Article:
Acta Phys. -Chim. Sin. ›› 2013, Vol. 29 ›› Issue (05): 937-945.doi: 10.3866/PKU.WHXB201303081

• THEORETICAL AND COMPUTATIONAL CHEMISTRY • Previous Articles     Next Articles

Adsorption and Dissociation of Water on HfO2(111) and (110) Surfaces

LI Lu1, LI Yi1, GUO Xin2, ZHANG Yong-Fan1, CHEN Wen-Kai1,3   

  1. 1 Department of Chemistry, Fuzhou University, Fuzhou 350116, P. R. China;
    2 States Key Laboratory of Coal combustion, Huazhong University of Science and Technology, Wuhan, Hubei, 410074, P. R. China;
    3 Fujian Provincial Key Laboratory of Photocatalysis-State Key Laboratory Breeding Base, Fuzhou University, Fuzhou 350002, P. R. China
  • Received:2012-11-12 Revised:2013-03-08 Published:2013-04-24
  • Supported by:

    The project was supported by the Natural Science Foundation of Fujian Province, China (2012J01032, 2012J01041) and Foundation of State Key Laboratory of Coal Combustion of Huazhong University of Science and Technology, China (FSKLCC1110).

Abstract:

First-principles calculations based on density functional theory (DFT) with the generalized gradient approximation (GGA-PW91) have been used to investigate the adsorption and dissociation of H2O molecules on HfO2(111) and (110) surfaces at different sites with different coverages. It was found that the surface hafnium atom was the active adsorption position of the (111) and (110) surfaces when compared different adsorption energies and various geometrical parameters. Adsorption energies of water on the HfO2 (111) and (110) surfaces varied slightly as the coverage increased. It was shown that the most favorable configuration of H2O on the HfO2(111) and (110) surfaces corresponded to the coordination of H2O via its oxygen to a surface hafnium atom. Adsorption geometries, Mulliken population charges, density of states, and frequency calculations for HfO2-OH, HfO2-O, and HfO2-H at both surfaces were also carried out. The results showed that the hydroxyl group interacted with the surface by its oxygen atom to surface hafnium atoms. Isolated oxygen atoms bound to surface hafnium and oxygen atoms, while hydrogen atoms interact only with surface oxygen atoms to form hydroxyl groups. For the dissociation reaction, according to transition searching, H2O→H (ads)+OH (ads). The energy barriers were endothermic by 9.7 and 17.3 kJ· mol-1 for the (111) surfaces and exothermic by -59.9 and -47.6 kJ·mol-1 for the (110) surfaces.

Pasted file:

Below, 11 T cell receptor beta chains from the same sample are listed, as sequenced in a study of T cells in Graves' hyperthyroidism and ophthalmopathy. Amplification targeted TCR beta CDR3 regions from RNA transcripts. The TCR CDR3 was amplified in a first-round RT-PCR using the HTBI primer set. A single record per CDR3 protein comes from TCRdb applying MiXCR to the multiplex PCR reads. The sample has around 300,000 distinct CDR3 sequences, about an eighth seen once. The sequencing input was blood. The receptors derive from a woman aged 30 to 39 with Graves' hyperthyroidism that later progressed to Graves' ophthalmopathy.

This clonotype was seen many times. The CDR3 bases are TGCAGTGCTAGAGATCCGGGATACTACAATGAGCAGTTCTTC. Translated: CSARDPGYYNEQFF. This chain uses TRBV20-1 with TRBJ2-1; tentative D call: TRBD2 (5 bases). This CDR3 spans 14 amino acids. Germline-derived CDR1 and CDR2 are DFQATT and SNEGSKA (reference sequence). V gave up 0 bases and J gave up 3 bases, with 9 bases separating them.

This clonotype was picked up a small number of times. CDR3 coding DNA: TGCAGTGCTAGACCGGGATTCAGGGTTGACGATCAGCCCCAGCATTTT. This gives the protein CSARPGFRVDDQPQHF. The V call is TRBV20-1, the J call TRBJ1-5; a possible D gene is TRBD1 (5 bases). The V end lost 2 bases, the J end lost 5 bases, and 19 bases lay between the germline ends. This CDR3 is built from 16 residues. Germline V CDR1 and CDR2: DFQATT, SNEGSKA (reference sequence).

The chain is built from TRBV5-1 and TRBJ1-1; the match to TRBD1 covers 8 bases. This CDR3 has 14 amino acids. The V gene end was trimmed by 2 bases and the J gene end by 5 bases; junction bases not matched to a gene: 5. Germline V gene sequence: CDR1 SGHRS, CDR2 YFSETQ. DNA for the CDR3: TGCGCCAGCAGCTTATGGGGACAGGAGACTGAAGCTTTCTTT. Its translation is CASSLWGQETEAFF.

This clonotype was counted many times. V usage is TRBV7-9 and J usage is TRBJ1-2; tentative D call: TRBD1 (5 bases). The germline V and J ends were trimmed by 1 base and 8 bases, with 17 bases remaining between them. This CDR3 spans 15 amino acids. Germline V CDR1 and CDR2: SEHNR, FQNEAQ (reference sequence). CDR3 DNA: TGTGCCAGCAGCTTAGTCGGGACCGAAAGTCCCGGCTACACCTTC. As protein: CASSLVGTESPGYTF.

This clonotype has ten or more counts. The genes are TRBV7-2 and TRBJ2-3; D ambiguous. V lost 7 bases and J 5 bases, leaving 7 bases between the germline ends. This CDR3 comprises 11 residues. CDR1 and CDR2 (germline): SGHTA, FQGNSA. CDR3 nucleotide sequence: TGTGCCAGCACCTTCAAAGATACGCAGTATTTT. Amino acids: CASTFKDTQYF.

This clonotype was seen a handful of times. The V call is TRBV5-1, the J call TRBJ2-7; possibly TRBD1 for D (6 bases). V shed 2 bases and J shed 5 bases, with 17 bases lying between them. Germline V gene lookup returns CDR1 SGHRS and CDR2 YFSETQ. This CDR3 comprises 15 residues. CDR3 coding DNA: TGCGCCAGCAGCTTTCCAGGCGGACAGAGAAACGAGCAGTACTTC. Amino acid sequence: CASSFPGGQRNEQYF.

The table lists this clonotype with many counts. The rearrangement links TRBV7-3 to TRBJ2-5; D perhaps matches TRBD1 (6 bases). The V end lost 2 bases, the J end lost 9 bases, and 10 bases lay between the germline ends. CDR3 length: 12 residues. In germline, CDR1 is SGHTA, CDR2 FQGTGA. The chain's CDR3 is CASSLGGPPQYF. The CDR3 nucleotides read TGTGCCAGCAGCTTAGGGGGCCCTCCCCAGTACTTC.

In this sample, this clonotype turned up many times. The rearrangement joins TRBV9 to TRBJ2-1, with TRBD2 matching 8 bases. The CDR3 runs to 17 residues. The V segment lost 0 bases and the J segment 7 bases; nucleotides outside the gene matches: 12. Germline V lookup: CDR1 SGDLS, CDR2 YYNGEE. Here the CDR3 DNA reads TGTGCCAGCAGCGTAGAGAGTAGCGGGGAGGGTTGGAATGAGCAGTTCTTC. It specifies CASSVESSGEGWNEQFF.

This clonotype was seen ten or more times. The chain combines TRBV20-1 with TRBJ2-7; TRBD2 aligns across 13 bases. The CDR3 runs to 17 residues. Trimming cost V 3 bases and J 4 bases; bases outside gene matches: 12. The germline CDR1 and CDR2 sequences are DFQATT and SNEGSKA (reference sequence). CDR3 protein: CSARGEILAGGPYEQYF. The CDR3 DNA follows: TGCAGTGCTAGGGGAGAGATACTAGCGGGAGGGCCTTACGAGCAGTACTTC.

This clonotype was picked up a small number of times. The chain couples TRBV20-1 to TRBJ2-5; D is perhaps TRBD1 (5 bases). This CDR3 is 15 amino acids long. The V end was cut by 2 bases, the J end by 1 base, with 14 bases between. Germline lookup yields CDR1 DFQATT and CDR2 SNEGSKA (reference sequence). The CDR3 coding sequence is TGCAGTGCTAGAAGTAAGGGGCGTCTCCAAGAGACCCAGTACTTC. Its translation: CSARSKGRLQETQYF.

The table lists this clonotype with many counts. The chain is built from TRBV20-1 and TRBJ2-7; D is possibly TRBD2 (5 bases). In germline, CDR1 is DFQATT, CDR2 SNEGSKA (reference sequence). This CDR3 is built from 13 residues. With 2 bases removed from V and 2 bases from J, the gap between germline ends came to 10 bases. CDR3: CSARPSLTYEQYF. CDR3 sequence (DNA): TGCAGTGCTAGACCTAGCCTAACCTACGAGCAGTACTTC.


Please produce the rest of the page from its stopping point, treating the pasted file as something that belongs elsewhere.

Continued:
Key words: Ddensity functional theory, HfO2, H2O molecule, Adsorption, Dissociation

MSC2000: 

  • O647